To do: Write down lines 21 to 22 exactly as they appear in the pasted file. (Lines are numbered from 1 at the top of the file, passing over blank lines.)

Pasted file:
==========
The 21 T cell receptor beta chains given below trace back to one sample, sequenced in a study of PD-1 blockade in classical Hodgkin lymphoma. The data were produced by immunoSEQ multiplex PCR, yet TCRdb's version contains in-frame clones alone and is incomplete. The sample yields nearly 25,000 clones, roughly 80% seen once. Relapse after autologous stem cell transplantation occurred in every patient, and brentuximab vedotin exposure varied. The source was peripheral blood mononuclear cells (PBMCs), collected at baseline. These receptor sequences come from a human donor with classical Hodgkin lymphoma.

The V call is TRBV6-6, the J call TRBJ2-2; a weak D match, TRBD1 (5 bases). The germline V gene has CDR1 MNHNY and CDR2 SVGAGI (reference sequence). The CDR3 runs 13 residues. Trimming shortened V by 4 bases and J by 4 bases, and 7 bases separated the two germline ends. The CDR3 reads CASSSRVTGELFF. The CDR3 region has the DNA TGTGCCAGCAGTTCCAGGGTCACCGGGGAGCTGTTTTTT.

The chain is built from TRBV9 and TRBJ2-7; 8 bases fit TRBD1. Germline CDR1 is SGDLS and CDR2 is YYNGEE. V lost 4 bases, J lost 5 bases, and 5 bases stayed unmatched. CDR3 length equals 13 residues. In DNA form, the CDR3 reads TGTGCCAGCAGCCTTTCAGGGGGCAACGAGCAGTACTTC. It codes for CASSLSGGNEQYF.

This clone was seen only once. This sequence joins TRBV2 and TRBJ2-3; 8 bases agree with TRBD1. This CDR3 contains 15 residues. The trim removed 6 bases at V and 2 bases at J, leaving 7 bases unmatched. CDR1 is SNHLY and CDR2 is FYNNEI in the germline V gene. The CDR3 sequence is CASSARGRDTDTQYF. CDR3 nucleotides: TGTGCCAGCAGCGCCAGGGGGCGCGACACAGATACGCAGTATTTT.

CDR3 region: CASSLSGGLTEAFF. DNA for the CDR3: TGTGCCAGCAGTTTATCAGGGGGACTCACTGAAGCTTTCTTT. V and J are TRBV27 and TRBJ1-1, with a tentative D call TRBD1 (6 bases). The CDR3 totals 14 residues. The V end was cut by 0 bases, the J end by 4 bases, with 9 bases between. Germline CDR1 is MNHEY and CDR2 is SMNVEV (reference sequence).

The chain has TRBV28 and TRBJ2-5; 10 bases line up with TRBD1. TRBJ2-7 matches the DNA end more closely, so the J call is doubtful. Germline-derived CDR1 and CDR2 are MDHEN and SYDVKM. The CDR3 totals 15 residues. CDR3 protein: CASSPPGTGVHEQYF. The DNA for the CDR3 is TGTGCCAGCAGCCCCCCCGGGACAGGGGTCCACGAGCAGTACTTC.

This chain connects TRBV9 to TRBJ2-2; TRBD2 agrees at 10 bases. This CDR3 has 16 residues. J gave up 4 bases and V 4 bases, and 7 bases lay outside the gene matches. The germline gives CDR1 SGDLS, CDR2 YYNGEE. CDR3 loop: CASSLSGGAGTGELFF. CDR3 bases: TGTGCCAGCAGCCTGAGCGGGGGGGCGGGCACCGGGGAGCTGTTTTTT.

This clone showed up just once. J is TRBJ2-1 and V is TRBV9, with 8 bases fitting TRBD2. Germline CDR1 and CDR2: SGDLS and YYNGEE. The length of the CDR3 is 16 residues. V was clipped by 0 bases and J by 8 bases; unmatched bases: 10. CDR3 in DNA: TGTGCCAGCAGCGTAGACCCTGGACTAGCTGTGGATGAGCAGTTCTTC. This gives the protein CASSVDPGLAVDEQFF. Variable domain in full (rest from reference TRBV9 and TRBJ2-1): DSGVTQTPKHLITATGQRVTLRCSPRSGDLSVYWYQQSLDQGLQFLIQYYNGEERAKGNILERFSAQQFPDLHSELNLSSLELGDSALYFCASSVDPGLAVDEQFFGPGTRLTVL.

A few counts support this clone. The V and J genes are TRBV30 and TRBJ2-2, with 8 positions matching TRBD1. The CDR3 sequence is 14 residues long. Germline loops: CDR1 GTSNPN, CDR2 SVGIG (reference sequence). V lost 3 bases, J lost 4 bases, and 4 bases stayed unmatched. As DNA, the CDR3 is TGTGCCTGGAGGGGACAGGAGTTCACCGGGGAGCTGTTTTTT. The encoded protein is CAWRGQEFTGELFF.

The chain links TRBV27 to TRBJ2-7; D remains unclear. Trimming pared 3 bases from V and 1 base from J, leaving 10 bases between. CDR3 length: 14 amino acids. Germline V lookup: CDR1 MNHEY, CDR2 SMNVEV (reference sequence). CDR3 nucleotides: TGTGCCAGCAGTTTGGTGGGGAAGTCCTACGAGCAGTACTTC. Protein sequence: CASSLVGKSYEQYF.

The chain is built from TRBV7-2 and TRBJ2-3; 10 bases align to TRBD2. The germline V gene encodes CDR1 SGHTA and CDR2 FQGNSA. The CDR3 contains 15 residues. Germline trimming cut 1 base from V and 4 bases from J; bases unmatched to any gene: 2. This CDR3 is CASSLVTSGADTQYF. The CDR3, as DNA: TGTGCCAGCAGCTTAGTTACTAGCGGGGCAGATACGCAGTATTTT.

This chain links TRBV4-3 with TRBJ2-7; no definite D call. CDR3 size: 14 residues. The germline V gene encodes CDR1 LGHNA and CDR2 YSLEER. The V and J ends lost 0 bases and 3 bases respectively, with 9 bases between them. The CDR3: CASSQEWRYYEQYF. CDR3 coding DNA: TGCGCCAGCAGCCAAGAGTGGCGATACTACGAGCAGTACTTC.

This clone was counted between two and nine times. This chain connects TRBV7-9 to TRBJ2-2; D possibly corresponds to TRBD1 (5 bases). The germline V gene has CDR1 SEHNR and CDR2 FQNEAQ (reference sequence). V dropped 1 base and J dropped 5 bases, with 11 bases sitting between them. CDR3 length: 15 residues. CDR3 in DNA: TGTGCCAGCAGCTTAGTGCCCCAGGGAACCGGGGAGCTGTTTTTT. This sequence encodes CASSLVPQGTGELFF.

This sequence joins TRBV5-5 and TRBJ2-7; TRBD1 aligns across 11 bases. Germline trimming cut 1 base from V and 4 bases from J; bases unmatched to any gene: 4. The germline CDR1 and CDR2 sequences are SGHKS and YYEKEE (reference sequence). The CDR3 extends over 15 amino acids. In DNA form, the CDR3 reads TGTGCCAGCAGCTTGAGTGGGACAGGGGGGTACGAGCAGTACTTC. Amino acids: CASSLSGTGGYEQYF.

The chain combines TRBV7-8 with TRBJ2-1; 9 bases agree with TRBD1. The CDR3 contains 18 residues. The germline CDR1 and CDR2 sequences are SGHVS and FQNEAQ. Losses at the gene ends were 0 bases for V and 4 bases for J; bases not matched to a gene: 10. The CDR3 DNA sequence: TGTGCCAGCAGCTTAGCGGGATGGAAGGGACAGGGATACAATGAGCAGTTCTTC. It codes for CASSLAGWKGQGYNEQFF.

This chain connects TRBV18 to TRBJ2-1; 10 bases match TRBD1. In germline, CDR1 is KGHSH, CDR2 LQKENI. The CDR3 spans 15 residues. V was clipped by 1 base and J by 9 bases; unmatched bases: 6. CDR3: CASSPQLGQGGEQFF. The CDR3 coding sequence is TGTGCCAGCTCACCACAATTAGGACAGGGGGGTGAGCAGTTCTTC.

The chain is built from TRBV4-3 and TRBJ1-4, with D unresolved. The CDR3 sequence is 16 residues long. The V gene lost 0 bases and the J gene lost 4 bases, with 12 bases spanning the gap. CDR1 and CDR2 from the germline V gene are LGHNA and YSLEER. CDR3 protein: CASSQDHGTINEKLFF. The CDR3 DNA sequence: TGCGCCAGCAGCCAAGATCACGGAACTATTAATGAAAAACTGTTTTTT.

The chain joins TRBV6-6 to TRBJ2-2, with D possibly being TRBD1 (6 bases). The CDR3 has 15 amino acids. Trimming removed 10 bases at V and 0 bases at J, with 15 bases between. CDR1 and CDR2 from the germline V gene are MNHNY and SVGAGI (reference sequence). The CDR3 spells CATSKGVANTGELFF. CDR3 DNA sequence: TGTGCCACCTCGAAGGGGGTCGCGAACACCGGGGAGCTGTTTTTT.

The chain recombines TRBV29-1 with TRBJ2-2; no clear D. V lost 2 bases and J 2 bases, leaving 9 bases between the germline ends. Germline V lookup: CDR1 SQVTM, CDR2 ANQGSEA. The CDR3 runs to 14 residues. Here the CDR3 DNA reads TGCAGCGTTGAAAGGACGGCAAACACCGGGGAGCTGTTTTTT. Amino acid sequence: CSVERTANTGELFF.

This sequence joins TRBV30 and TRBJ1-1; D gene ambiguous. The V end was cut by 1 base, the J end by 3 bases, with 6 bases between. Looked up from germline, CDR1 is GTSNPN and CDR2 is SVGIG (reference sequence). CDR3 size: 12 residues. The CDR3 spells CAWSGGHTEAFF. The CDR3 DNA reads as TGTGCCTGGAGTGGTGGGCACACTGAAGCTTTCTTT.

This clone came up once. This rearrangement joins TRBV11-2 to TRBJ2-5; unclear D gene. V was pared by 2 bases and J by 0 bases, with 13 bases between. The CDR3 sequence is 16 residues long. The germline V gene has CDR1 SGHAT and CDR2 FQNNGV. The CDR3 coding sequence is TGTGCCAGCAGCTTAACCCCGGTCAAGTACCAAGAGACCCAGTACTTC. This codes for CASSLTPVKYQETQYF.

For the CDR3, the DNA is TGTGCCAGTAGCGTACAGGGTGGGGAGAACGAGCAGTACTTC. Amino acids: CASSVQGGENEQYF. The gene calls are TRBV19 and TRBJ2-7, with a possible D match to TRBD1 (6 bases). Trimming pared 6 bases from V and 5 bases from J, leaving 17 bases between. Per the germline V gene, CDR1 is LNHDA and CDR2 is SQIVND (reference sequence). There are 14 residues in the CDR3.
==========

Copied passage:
This clone came up once. This rearrangement joins TRBV11-2 to TRBJ2-5; unclear D gene. V was pared by 2 bases and J by 0 bases, with 13 bases between. The CDR3 sequence is 16 residues long. The germline V gene has CDR1 SGHAT and CDR2 FQNNGV. The CDR3 coding sequence is TGTGCCAGCAGCTTAACCCCGGTCAAGTACCAAGAGACCCAGTACTTC. This codes for CASSLTPVKYQETQYF.

For the CDR3, the DNA is TGTGCCAGTAGCGTACAGGGTGGGGAGAACGAGCAGTACTTC. Amino acids: CASSVQGGENEQYF. The gene calls are TRBV19 and TRBJ2-7, with a possible D match to TRBD1 (6 bases). Trimming pared 6 bases from V and 5 bases from J, leaving 17 bases between. Per the germline V gene, CDR1 is LNHDA and CDR2 is SQIVND (reference sequence). There are 14 residues in the CDR3.